There are important issues to expound upon here, and Macfarlane being the man he is, there is of course exploration of ecological aspects. He never lays things on with a trowel, but there is no doubt from his discussion of our treatment of the planet and the effects on it long term that we are at a serious point in human history. Just about everywhere he travels, Macfarlane encounters human waste – plastics in the sea, unwanted dross dumped over cliffs – and it’s depressing to hear about this.

Philip Larkin famously proposed that what will survive of us is love. Wrong. What will survive of us is plastic, swine bones and lead-207, the stable isotope at the end of the uranium-235 decay chain.

Macfarlane’s observations about the melting ice, underground mining for all manner of resources and what this is doing to the Earth are actually scary in places and made me want to drop everything and go out and join Greta Thunberg in her campaigning.  The effects of the oil industry on the planet are particularly shocking; even though I was aware of the problems being caused, the book pushes this firmly into focus so you can’t ignore it. The contrasts between Macfarlane’s exploration of natural underlands and the hellish man-made places designed for nuclear waste are striking. We really *do* seem to want to destroy this lovely little planet, don’t we?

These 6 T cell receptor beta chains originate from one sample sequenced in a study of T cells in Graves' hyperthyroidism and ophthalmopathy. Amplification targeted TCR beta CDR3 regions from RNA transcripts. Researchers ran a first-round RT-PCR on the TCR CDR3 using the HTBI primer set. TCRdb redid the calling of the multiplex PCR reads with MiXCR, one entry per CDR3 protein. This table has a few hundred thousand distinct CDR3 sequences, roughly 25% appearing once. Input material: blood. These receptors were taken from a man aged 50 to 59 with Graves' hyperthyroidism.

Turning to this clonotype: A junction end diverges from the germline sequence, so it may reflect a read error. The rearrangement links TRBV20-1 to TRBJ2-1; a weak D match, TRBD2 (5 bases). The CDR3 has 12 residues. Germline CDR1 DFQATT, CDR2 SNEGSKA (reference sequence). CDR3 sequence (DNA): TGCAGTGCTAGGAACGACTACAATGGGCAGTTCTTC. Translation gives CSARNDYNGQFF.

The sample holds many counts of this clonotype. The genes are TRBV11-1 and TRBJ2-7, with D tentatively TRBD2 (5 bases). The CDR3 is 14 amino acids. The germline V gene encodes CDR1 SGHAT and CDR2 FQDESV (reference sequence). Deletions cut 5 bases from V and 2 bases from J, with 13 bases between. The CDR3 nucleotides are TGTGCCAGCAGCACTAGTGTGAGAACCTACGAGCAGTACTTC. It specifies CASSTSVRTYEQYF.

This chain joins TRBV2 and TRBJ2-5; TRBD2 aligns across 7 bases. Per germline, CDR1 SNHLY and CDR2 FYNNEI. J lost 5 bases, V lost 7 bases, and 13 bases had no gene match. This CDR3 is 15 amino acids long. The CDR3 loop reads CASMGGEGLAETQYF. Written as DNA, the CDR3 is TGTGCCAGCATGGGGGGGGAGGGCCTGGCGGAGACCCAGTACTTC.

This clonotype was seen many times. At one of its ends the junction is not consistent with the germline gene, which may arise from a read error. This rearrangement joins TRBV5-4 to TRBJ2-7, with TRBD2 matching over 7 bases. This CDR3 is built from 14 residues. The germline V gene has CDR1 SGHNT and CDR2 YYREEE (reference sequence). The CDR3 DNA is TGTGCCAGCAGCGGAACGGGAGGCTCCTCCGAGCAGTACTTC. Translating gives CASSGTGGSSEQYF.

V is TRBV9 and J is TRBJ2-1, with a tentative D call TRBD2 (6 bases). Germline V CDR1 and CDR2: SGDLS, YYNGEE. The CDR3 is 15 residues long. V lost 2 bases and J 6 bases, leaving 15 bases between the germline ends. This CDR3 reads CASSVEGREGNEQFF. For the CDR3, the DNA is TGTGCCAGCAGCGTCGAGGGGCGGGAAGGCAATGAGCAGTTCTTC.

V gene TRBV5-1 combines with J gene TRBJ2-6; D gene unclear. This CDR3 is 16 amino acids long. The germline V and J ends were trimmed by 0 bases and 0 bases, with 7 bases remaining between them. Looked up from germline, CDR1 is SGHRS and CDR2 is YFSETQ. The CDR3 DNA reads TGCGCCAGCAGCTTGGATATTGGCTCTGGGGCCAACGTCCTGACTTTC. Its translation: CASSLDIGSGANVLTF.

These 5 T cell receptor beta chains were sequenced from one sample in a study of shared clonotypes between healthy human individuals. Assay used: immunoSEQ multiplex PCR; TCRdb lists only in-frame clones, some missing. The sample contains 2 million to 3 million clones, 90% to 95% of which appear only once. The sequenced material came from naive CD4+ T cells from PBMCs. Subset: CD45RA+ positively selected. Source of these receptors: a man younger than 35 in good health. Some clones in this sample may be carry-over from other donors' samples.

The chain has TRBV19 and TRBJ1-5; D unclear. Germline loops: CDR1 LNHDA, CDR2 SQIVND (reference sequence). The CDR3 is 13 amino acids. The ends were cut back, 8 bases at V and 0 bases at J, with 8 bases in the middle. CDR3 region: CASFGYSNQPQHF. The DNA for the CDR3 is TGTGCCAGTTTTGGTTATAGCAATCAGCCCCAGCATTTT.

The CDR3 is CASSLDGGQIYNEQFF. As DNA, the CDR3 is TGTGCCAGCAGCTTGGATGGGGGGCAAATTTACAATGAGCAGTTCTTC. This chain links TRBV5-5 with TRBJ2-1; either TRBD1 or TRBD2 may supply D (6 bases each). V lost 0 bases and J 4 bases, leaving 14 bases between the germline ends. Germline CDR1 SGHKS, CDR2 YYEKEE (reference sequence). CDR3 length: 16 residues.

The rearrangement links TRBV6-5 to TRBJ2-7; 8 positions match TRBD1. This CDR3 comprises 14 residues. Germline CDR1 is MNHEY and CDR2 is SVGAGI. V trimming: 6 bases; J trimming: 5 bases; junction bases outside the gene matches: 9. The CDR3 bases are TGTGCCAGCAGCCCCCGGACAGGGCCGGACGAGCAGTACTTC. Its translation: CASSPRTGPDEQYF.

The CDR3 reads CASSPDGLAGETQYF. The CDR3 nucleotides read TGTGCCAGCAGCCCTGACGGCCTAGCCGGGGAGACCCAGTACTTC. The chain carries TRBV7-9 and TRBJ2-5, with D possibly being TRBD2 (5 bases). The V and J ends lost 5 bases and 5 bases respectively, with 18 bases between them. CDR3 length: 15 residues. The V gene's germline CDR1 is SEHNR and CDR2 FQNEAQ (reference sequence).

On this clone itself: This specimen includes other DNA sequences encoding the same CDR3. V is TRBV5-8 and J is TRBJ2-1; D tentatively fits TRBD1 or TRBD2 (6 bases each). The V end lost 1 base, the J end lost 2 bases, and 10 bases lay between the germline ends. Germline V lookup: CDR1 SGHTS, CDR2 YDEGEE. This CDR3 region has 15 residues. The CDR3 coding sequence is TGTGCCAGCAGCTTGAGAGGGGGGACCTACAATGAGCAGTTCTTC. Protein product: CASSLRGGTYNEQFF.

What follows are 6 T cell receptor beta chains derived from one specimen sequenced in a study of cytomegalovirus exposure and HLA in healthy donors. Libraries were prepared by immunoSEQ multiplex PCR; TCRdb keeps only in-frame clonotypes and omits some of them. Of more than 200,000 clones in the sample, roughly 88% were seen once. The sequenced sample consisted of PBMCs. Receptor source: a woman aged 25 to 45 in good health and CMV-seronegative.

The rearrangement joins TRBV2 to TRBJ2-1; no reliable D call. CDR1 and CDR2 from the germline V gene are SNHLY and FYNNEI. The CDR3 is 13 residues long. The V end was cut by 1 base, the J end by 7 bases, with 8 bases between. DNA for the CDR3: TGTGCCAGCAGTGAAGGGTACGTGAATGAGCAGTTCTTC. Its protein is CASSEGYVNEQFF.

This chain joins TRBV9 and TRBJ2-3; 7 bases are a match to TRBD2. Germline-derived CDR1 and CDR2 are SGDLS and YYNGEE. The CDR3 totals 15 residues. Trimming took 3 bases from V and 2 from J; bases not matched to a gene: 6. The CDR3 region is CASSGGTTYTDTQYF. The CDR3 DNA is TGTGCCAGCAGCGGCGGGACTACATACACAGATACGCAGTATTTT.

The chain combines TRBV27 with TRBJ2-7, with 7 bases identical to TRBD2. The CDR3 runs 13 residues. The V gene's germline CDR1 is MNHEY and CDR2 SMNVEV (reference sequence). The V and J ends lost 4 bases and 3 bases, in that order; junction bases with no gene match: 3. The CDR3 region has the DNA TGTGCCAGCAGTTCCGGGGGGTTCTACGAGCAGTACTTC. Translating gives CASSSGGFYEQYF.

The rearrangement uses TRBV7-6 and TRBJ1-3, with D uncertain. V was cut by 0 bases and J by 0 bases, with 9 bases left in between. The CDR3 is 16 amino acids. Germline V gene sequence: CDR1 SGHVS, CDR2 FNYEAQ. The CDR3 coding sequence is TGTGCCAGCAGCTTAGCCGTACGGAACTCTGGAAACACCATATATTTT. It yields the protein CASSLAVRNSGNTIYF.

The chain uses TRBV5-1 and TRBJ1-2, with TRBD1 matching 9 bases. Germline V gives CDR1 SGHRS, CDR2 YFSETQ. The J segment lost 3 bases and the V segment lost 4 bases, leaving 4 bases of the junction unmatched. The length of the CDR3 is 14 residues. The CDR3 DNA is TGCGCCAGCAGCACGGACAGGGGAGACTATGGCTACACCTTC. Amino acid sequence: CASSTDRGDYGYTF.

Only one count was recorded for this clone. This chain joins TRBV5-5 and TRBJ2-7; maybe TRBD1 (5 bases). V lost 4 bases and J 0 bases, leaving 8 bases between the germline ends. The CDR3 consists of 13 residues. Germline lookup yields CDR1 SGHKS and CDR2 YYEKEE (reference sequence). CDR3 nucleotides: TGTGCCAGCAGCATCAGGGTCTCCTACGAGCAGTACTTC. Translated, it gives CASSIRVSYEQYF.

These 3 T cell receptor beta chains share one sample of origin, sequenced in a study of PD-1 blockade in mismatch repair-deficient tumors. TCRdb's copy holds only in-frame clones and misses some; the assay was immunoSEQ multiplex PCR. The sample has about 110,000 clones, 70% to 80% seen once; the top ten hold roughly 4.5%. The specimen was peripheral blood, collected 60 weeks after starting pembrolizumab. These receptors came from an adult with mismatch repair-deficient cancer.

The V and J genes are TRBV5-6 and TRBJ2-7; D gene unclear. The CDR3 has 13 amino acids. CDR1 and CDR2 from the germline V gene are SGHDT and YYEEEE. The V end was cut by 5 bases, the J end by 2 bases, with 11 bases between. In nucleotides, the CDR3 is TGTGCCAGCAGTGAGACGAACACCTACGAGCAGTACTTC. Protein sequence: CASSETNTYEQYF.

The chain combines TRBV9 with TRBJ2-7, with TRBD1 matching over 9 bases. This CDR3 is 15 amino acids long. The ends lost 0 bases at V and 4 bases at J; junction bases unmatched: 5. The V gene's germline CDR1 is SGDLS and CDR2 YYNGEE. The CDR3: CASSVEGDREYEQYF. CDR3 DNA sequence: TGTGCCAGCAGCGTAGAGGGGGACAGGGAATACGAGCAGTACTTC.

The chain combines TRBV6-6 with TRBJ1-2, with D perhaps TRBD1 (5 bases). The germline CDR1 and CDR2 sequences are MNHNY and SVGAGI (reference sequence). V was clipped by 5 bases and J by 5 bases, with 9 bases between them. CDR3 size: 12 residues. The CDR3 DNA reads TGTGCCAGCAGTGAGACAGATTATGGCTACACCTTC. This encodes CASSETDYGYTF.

Urban exploration might be best defined as adventurous trespass in the built environment. Among the requirements for participation are claustrophilia,  lack of vertigo, a taste for decay, a fascination with infrastructure, a readiness to climb fences and lift the manhole covers, and a familiarity with the varying laws of access across different jurisdictions.